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Cathedrals of Knowledge - Bodleian Library

History of Thomas Bodleian - one of the greatest Classical Architects


As with many exceptional places, the Oxford Library was created, or rather, recreated by a generous benefactor. Thomas Bodley was born in 1545 to a family associated with religious reform. The family temporarily relocated to Geneva where Thomas studied during his early years. When his family returned to England after Queen Mary I’s death, Thomas immediately went to study at Oxford, and as soon as he graduated with his BA he started on a grand tour of Europe.


Entrance to the Bodleian Library in Oxford, UK
The entrance to the Bodleian Library in Oxford, UK

When he returned home he became involved in politics. He held several offices, was an ambassador to the United Provinces, and also served as Elizabeth’s representative in the Council of State until early 1597.

His portraits show a man with a fairly long bearded face, dressed in black with a fashionable white collar, expressing a modest and tidy elegance.


His portraits show a man with a fairly long bearded face, dressed in black with a fashionable white collar, expressing a modest and tidy elegance.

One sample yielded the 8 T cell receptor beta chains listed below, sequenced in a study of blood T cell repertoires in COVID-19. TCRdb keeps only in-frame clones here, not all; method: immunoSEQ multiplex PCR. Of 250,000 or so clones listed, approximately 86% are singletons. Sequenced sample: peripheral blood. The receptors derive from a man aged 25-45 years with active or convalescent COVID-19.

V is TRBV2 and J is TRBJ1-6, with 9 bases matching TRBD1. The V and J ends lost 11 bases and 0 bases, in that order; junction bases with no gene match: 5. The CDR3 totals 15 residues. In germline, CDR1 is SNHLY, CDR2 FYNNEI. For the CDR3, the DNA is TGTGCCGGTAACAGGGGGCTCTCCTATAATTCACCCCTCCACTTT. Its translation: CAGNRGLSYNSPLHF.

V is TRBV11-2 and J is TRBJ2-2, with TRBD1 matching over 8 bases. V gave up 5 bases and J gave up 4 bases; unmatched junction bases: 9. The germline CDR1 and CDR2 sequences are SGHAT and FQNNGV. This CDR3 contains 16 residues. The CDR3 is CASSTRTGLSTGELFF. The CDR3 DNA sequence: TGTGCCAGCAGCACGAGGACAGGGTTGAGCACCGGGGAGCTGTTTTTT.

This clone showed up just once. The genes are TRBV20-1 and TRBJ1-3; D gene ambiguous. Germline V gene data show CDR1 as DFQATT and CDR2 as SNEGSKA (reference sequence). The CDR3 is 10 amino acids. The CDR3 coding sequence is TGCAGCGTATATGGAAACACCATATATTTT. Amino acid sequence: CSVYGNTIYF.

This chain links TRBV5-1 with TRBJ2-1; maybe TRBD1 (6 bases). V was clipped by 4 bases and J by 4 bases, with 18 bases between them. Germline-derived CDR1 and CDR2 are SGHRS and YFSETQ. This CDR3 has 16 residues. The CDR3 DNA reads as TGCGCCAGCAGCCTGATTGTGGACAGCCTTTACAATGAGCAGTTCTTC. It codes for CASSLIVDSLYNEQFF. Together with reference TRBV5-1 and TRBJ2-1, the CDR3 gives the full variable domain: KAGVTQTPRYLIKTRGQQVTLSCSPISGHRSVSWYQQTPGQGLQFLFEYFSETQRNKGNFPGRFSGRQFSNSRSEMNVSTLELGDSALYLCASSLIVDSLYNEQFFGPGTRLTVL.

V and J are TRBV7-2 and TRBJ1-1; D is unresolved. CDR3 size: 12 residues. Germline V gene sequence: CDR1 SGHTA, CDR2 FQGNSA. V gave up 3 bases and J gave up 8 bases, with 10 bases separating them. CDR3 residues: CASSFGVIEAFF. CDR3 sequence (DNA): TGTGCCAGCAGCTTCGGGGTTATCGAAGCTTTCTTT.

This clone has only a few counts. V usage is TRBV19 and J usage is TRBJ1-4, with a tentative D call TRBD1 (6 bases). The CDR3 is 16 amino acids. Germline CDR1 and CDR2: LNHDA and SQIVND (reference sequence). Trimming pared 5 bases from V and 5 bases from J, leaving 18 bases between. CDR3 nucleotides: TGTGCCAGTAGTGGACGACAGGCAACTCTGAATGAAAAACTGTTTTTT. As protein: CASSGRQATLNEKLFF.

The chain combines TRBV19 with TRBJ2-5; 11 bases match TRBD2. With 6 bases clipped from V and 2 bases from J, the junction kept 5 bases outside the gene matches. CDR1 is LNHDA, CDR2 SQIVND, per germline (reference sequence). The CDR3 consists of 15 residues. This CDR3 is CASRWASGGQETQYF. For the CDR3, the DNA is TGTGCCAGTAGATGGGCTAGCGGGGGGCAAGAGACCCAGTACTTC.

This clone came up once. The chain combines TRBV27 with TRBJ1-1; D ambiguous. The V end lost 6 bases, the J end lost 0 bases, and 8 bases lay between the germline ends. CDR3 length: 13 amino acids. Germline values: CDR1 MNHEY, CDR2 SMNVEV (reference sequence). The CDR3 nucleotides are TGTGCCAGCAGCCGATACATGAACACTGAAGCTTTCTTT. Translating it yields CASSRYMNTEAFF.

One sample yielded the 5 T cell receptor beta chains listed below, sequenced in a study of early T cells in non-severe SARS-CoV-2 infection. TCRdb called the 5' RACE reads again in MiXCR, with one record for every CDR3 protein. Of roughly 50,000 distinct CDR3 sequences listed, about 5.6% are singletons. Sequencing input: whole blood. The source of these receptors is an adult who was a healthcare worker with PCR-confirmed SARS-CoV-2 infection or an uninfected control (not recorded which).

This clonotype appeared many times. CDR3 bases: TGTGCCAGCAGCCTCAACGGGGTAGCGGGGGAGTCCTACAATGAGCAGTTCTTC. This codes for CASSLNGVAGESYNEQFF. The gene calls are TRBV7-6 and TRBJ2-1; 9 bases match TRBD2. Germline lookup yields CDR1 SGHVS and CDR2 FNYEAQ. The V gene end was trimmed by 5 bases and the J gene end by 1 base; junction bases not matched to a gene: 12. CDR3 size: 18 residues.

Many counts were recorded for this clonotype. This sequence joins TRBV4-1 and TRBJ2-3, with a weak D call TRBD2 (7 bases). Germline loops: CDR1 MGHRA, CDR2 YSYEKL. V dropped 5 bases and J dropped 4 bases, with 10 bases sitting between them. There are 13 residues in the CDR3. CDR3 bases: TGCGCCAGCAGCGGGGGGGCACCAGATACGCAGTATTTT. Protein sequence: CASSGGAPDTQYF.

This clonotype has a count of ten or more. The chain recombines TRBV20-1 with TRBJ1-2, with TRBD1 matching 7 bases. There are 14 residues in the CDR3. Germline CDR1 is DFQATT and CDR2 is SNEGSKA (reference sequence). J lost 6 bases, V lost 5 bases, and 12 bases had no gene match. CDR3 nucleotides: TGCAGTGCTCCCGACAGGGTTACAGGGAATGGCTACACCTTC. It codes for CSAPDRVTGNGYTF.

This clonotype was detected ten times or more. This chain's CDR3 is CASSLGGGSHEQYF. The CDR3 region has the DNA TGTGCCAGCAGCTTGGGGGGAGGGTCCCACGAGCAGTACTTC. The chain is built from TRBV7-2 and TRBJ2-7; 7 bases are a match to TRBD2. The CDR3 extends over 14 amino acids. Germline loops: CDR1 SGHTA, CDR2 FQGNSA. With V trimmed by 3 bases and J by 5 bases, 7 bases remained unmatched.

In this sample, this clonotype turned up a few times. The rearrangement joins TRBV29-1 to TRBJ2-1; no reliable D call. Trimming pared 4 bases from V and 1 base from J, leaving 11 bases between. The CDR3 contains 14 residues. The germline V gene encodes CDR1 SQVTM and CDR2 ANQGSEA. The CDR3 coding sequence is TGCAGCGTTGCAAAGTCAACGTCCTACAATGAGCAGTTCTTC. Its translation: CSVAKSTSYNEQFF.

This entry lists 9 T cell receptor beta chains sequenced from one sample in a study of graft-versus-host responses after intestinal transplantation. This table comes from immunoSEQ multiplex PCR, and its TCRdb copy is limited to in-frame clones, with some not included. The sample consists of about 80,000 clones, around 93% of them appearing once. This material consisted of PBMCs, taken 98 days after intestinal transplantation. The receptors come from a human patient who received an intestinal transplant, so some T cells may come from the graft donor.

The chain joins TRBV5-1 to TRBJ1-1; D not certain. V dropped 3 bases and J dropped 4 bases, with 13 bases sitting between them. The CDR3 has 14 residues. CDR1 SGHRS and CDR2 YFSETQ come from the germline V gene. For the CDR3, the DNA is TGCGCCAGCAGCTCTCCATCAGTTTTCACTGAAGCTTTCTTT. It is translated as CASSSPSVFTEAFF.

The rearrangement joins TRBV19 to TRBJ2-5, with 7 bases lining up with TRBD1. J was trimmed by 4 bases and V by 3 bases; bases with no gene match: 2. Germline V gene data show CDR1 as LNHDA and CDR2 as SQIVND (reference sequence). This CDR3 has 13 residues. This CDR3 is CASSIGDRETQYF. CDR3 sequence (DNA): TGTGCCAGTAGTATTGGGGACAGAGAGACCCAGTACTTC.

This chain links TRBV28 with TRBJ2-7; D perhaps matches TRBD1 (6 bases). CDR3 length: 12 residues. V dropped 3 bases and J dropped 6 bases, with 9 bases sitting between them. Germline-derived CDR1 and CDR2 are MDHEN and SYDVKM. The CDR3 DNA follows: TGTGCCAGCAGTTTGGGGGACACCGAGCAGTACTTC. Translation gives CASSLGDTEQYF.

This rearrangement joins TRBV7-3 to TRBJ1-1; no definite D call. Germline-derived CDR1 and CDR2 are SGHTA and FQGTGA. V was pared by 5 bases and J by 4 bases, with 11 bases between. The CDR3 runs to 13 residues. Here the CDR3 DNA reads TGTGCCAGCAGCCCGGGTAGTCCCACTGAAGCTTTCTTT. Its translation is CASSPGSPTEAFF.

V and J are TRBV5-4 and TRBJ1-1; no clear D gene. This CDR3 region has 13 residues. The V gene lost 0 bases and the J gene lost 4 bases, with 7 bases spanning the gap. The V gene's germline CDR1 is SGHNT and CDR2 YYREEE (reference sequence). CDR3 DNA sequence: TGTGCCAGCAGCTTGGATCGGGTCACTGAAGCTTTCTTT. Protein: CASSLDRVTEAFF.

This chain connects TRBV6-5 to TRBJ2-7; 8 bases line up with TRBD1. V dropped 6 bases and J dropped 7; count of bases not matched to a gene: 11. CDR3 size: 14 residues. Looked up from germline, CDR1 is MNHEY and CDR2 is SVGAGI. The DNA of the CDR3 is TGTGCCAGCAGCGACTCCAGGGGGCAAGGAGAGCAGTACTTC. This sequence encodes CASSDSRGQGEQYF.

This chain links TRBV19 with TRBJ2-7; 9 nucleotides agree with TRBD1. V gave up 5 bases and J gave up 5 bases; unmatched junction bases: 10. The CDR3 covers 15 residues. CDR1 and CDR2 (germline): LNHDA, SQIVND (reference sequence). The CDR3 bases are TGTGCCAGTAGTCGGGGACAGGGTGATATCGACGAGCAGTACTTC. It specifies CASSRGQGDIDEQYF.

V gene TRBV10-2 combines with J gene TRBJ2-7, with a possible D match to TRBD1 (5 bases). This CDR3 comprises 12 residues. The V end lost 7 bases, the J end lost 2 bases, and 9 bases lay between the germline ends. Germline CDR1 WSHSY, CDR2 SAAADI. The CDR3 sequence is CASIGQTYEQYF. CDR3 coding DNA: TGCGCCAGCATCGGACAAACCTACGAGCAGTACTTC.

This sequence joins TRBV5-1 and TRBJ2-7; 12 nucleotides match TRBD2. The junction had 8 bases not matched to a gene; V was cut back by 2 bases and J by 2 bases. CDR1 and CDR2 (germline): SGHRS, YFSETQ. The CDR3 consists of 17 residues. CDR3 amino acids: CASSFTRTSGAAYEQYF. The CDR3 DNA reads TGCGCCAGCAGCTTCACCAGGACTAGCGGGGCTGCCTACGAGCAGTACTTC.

One of the greatest Classical Architects - Thomas Bodley
Thomas Bodley

At age 41 he married Ann Cary, the widow of a wealthy Bristol pilchard (inexpensive sardines) merchant in 1586. Her fortune, added to his own inheritance after his father’s death, allowed him to become involved in what was going to be the passion of the rest of his life: the restorations and additions to the dilapidated university library at Oxford University.


A precursor to copyright libraries, the Bodleian library is still entitled to a free copy of every book published in the United Kingdom. Bodley quickly saw that this arrangement would strain the old library's storage space, and commissioned, and financed an extension to the library precinct (now known as Arts End). Additionally, Bodley meticulously laid the foundations for the future financial security of the library, funding it personally until his death.


Bodley was not the true creator of the library. It was founded in 1320 and received a number of prestigious collections. But due to a witch hunt for Catholic books it lost many of its treasures before it was renovated by Thomas Bodley.


The present library was designed by Thomas Holt. A 17th century master carpenter and architect from either Halifax or York, he is notable for designing important architectural works in the Renaissance style built at Oxford. I very much admire the original use of many different sizes of wooden columns in the Doric order in the design of the access to and circulation around the upper levels of the stacks. Today, the Bodleian Library serves as the main research library for Oxford’s prestigious campus.



Inside of the Bodleian Library in Oxford, UK
Inside of the Bodleian Library


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